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Image / Editorial

Relationship “Benching” Is The New Ghosting


By Jennifer McShane
14th Jun 2016
Relationship “Benching” Is The New Ghosting

Remember when we were trying to get used to Ghosting? A term that was bandied about on the dating circuit, first coined by The New York Times when they referred to the split of Charlize Theron and Sean Penn, claiming that it was Theron who had ended the relationship by imposing the ultimate’silent treatment on her former partner – something she denied?ever doing. It’s a cold way of cutting ties with anyone; friends, lovers and simply involves ending contact without a word, but now there is a new phrase popping up on the relationship merry-go-round: ‘benching’.

We’re all doing it apparently; it’s far worse than ignoring someone until they get the hint – you don’t want to completely cut ties with a person, but nor do you want a relationship with them either, so you leave them hanging in the middle – benching them – with never officially saying anything otherwise, until someone takes initiative.

Jean, a 31-year-old, told New York Magazine, she believes some can fall for the bencher’s perceived niceness and get stuck in a loop. ?The guys who’ve benched me are always doing the ?How are you?? or ?How’s your day??,? she says, ?which feels special. It’s like, ?See, he’s not an asshole. He’s asking me questions!? But that’s literally sales 101: Ask questions, so the buyer thinks you think they’re interesting.?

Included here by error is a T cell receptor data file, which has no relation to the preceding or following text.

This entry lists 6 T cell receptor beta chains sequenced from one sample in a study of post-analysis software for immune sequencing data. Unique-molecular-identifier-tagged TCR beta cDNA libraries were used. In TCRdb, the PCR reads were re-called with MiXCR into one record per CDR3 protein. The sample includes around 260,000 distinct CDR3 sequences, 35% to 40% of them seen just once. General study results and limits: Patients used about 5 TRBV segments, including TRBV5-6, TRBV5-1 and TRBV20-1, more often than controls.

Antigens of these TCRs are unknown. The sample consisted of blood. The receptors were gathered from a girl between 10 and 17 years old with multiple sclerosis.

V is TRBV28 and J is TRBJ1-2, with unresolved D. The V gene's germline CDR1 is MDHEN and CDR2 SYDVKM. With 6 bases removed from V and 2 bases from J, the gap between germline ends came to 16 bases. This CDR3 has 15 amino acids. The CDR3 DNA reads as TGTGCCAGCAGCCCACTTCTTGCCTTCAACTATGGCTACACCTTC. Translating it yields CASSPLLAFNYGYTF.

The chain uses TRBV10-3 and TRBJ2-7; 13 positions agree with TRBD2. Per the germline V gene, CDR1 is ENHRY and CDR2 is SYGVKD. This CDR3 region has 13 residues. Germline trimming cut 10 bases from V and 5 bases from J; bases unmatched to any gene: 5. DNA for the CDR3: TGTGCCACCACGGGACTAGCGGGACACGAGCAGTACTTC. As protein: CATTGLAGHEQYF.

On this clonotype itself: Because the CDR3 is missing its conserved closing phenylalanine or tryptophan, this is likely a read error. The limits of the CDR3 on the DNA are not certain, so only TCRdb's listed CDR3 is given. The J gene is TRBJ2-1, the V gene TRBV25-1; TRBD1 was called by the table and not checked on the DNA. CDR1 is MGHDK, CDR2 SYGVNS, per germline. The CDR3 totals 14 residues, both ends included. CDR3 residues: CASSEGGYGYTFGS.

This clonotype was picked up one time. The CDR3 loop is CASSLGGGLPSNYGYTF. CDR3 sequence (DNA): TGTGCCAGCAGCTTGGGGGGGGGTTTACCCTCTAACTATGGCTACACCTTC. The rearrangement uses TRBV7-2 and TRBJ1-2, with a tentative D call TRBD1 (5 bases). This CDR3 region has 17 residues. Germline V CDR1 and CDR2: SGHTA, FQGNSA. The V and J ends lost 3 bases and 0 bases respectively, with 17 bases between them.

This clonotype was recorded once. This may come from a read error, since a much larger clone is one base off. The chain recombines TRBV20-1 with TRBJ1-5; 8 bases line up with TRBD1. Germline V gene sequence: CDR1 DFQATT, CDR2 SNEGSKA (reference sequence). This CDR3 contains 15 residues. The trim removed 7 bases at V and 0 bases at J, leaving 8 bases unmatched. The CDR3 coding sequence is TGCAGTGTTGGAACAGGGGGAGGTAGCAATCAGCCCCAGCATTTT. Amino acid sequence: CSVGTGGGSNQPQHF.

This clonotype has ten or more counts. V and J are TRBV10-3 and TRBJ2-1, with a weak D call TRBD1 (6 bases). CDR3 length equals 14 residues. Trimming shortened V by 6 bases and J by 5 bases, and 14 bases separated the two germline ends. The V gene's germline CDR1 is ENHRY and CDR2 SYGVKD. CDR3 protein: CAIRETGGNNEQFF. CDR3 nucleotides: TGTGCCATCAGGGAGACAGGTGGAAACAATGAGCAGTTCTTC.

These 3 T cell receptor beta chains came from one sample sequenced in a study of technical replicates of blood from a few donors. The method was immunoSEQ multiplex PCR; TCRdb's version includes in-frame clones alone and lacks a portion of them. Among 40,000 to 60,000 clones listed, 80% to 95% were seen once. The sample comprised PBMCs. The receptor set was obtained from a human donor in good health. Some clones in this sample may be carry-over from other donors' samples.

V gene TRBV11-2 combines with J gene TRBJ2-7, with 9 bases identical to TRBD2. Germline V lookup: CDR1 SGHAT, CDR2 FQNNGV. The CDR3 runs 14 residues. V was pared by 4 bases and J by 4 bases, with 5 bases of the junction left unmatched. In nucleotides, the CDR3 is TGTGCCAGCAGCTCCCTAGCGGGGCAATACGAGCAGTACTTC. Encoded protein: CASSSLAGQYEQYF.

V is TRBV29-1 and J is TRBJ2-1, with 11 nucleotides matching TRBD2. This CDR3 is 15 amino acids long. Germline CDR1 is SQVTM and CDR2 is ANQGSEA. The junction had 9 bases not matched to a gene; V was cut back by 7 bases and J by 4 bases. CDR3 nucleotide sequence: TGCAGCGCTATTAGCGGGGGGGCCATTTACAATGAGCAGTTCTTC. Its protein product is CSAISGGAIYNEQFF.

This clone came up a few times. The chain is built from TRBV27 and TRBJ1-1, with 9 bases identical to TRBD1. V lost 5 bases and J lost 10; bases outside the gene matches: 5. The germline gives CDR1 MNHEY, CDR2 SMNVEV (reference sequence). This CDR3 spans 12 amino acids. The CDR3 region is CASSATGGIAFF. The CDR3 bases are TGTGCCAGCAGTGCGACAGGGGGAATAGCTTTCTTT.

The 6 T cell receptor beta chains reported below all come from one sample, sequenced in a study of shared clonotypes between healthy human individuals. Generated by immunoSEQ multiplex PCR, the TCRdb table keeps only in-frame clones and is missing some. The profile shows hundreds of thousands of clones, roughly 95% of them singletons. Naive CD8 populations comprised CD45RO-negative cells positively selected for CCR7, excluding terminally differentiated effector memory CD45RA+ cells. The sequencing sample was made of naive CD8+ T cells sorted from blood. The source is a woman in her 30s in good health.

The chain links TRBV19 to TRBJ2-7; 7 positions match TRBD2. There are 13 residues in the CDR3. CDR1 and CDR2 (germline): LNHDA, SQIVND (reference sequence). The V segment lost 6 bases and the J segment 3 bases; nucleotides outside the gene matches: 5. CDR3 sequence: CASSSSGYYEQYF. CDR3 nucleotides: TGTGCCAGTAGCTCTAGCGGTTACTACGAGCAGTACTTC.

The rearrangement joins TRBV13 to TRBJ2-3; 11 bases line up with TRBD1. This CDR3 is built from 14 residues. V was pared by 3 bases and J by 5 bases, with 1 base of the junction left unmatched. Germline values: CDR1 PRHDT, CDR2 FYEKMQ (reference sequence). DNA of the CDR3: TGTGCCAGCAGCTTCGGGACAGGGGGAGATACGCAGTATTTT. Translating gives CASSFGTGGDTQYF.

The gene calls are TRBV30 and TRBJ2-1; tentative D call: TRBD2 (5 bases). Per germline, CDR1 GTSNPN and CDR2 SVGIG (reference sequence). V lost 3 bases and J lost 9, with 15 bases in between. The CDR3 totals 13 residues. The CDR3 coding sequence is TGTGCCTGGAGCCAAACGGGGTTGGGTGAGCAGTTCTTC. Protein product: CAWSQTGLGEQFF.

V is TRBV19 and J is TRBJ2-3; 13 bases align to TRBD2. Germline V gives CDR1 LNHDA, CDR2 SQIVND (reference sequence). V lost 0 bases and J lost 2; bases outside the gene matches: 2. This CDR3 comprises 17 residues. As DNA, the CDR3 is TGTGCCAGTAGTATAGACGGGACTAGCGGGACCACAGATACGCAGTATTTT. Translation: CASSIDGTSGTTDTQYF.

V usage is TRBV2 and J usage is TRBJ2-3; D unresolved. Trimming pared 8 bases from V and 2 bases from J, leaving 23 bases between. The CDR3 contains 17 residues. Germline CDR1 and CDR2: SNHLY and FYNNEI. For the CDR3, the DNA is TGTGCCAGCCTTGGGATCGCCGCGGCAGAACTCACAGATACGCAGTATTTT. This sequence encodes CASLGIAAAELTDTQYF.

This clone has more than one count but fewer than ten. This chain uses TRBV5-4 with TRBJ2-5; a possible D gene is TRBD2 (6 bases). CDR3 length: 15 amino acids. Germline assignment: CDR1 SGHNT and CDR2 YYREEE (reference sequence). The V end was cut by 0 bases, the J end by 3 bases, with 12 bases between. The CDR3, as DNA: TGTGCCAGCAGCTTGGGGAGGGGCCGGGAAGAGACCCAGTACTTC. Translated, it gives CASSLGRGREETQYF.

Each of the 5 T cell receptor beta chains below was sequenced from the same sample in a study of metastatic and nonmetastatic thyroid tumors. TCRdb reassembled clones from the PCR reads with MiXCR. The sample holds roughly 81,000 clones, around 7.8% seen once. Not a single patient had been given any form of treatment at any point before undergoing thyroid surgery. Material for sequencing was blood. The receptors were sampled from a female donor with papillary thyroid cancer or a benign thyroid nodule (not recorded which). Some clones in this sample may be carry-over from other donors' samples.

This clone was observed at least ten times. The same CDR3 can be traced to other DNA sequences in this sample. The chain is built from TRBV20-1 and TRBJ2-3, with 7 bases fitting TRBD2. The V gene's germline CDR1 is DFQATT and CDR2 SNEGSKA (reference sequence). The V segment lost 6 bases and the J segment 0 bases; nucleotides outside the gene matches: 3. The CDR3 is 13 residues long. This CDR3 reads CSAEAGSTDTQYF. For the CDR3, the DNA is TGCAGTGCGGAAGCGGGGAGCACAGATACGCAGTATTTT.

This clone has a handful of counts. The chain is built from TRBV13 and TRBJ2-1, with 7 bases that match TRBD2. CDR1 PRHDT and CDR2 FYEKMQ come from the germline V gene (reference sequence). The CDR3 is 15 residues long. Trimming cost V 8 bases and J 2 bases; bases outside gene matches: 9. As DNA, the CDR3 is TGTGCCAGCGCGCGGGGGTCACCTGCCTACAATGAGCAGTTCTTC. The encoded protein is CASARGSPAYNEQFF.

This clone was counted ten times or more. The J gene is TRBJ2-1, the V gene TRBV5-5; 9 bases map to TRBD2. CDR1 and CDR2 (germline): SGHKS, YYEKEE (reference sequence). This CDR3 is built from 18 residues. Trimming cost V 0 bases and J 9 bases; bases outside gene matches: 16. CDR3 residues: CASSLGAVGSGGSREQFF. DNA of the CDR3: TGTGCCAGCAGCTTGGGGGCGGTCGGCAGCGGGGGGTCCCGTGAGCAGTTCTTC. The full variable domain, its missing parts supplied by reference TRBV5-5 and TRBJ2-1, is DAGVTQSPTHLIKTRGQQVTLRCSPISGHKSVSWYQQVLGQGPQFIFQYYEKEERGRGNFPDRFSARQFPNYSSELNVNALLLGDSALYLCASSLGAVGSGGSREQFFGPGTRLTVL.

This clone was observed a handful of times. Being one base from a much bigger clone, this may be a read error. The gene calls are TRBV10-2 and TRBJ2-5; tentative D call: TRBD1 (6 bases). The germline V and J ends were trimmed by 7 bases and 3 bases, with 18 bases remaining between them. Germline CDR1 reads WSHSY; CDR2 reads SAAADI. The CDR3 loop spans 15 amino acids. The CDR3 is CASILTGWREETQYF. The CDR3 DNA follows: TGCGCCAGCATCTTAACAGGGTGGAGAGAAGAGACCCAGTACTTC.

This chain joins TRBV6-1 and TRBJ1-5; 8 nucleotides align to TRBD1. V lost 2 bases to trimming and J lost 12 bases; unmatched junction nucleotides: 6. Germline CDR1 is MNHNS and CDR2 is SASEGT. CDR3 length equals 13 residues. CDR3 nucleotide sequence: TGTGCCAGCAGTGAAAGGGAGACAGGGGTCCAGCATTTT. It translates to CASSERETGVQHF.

If you’re ghosted, you get to go through all the stages of grief. But when someone disappears and then continues to text you, you don’t even get that

However, some benchers see the scenario as just being polite. Conor added that he’s often ignored advances from females in his life – but will continue to text and ‘spend time? with them while at school or in the workplace. ?I won’t actually hang out one-on-one because I want to avoid any confusion for her about my interests,? but I’ll still text with her, often a few days after those botched plans. She’ll say something like, ?You’re too busy for me,? and I’ll laugh and change the subject. Maybe it seems like I just don’t want to be an asshole, but to me, it’s just polite.?

Basically, benching?is the modern incarnation of what we used to call leading someone on, and it isn’t cool, but very easy to do in an era where online dating rules the roost. The takeout here is, unless you’re happy with the situation, don’t do it. Invariably, one person is getting the wrong end of the stick and getting hurt to boot. Forgo benching, forget ghosting?and buck up and tell the person the relationship isn’t for you.

Via NY Magazine